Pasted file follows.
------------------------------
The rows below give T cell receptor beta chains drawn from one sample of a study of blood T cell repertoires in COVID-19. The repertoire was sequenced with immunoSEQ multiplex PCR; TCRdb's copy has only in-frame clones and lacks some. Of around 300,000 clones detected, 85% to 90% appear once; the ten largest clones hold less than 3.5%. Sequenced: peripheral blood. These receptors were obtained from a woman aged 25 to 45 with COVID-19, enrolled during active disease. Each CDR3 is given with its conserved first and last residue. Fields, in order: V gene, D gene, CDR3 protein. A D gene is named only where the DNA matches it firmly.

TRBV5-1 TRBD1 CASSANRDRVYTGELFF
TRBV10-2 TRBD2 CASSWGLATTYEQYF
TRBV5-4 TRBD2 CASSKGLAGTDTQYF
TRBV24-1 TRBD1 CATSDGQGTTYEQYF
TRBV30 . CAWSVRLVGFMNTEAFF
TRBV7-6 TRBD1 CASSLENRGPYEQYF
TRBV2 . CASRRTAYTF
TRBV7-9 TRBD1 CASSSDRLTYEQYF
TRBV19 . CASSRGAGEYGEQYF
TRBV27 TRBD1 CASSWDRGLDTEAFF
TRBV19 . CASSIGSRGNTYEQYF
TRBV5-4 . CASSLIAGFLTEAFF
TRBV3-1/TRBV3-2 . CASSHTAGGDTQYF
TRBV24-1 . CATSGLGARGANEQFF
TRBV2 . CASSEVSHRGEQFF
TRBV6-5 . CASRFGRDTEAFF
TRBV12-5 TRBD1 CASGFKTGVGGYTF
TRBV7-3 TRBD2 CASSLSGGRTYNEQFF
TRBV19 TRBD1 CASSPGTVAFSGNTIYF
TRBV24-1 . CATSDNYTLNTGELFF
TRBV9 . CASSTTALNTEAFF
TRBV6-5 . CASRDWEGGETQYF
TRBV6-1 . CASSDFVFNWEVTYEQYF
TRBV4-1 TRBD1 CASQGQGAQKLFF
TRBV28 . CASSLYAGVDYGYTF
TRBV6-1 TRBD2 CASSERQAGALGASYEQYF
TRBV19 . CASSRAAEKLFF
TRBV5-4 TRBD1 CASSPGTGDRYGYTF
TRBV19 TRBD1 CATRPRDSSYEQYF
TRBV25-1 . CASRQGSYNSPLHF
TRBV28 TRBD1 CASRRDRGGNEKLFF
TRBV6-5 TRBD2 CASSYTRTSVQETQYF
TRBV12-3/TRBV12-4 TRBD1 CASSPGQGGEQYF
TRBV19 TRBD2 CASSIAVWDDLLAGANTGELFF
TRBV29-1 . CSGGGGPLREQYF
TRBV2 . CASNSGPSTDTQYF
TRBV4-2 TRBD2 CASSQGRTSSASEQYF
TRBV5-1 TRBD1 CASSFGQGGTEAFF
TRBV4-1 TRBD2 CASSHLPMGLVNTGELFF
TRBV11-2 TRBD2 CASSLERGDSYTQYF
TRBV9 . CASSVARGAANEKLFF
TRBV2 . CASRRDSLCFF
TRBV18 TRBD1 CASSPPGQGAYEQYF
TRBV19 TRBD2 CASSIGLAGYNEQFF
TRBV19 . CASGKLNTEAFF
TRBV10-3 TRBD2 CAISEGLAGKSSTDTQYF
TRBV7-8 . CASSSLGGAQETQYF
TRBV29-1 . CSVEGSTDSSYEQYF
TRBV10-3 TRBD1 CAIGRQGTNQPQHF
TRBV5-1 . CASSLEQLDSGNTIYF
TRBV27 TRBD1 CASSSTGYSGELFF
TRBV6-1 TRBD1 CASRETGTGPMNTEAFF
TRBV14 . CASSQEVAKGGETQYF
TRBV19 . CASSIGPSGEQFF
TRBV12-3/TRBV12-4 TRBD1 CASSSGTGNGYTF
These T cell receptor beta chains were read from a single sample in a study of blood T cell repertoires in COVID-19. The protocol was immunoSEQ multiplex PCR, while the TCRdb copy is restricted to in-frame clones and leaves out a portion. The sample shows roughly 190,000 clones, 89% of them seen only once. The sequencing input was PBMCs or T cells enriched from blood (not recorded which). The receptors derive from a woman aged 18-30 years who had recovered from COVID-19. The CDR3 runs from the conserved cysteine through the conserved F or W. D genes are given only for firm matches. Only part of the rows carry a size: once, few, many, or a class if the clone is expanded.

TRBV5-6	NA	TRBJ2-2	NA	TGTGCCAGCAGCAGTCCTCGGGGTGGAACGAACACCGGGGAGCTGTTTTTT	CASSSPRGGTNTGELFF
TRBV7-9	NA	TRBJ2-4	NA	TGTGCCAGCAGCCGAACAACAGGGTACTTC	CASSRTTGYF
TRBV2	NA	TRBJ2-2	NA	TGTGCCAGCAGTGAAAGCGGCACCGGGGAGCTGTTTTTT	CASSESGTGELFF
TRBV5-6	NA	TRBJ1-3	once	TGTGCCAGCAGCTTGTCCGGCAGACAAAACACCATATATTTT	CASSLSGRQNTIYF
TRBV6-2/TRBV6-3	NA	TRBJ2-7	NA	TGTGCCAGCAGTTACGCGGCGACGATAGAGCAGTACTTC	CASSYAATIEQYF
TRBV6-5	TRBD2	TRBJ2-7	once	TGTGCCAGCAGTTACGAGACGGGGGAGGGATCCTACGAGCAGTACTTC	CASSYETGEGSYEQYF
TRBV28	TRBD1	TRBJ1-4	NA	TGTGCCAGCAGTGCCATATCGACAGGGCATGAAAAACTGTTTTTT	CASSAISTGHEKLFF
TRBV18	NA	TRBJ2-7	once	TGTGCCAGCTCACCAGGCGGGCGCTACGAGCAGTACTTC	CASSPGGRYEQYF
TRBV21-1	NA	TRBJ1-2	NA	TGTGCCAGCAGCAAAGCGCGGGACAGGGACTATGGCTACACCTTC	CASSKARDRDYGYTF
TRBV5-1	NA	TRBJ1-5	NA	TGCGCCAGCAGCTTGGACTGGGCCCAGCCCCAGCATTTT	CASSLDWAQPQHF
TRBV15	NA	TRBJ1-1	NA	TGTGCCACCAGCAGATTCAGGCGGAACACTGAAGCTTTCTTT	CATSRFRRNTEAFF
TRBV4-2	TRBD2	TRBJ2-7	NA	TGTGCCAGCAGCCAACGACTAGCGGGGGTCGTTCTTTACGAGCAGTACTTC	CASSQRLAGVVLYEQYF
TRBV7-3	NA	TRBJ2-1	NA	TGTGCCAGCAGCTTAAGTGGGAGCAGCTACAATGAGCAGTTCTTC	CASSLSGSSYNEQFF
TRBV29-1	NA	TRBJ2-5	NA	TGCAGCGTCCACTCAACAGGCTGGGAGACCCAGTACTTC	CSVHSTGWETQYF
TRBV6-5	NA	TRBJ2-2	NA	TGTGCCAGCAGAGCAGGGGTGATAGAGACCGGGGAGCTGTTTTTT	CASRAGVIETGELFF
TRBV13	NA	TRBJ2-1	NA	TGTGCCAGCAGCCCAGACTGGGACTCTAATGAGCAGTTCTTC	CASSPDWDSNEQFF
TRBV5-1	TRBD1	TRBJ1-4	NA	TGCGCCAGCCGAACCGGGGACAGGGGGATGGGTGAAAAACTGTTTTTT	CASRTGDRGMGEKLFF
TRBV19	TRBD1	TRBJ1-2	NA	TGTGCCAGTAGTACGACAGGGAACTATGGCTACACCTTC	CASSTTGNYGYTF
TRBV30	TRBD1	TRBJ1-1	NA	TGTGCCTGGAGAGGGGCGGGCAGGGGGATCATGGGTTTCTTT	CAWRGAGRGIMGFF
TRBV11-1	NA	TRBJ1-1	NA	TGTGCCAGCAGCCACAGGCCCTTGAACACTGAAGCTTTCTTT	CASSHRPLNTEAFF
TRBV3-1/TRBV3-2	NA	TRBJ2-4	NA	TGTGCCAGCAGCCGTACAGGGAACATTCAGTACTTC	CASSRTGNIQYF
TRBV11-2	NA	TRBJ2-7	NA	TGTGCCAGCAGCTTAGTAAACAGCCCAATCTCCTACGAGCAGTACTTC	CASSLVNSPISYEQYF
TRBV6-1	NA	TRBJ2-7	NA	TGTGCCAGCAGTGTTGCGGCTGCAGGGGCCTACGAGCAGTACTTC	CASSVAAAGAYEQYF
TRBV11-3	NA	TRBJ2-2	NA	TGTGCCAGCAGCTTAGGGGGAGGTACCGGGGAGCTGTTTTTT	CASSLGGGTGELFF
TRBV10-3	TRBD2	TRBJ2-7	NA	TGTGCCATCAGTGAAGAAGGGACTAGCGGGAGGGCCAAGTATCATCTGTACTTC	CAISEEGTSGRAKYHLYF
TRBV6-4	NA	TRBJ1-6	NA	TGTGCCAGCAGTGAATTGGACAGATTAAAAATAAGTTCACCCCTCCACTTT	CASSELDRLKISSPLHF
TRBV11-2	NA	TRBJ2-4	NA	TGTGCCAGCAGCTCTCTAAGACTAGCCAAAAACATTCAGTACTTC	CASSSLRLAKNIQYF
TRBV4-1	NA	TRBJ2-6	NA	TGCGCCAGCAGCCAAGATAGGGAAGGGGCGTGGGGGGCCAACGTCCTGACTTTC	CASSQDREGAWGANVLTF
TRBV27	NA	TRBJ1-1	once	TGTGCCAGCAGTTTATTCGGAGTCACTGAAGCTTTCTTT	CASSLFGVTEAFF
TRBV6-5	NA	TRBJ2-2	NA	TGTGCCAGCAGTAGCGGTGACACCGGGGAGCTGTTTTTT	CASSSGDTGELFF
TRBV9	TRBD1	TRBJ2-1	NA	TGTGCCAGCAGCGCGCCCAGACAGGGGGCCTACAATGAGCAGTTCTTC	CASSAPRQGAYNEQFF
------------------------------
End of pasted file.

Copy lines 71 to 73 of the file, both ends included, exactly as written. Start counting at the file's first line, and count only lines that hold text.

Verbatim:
TRBV29-1	NA	TRBJ2-5	NA	TGCAGCGTCCACTCAACAGGCTGGGAGACCCAGTACTTC	CSVHSTGWETQYF
TRBV6-5	NA	TRBJ2-2	NA	TGTGCCAGCAGAGCAGGGGTGATAGAGACCGGGGAGCTGTTTTTT	CASRAGVIETGELFF
TRBV13	NA	TRBJ2-1	NA	TGTGCCAGCAGCCCAGACTGGGACTCTAATGAGCAGTTCTTC	CASSPDWDSNEQFF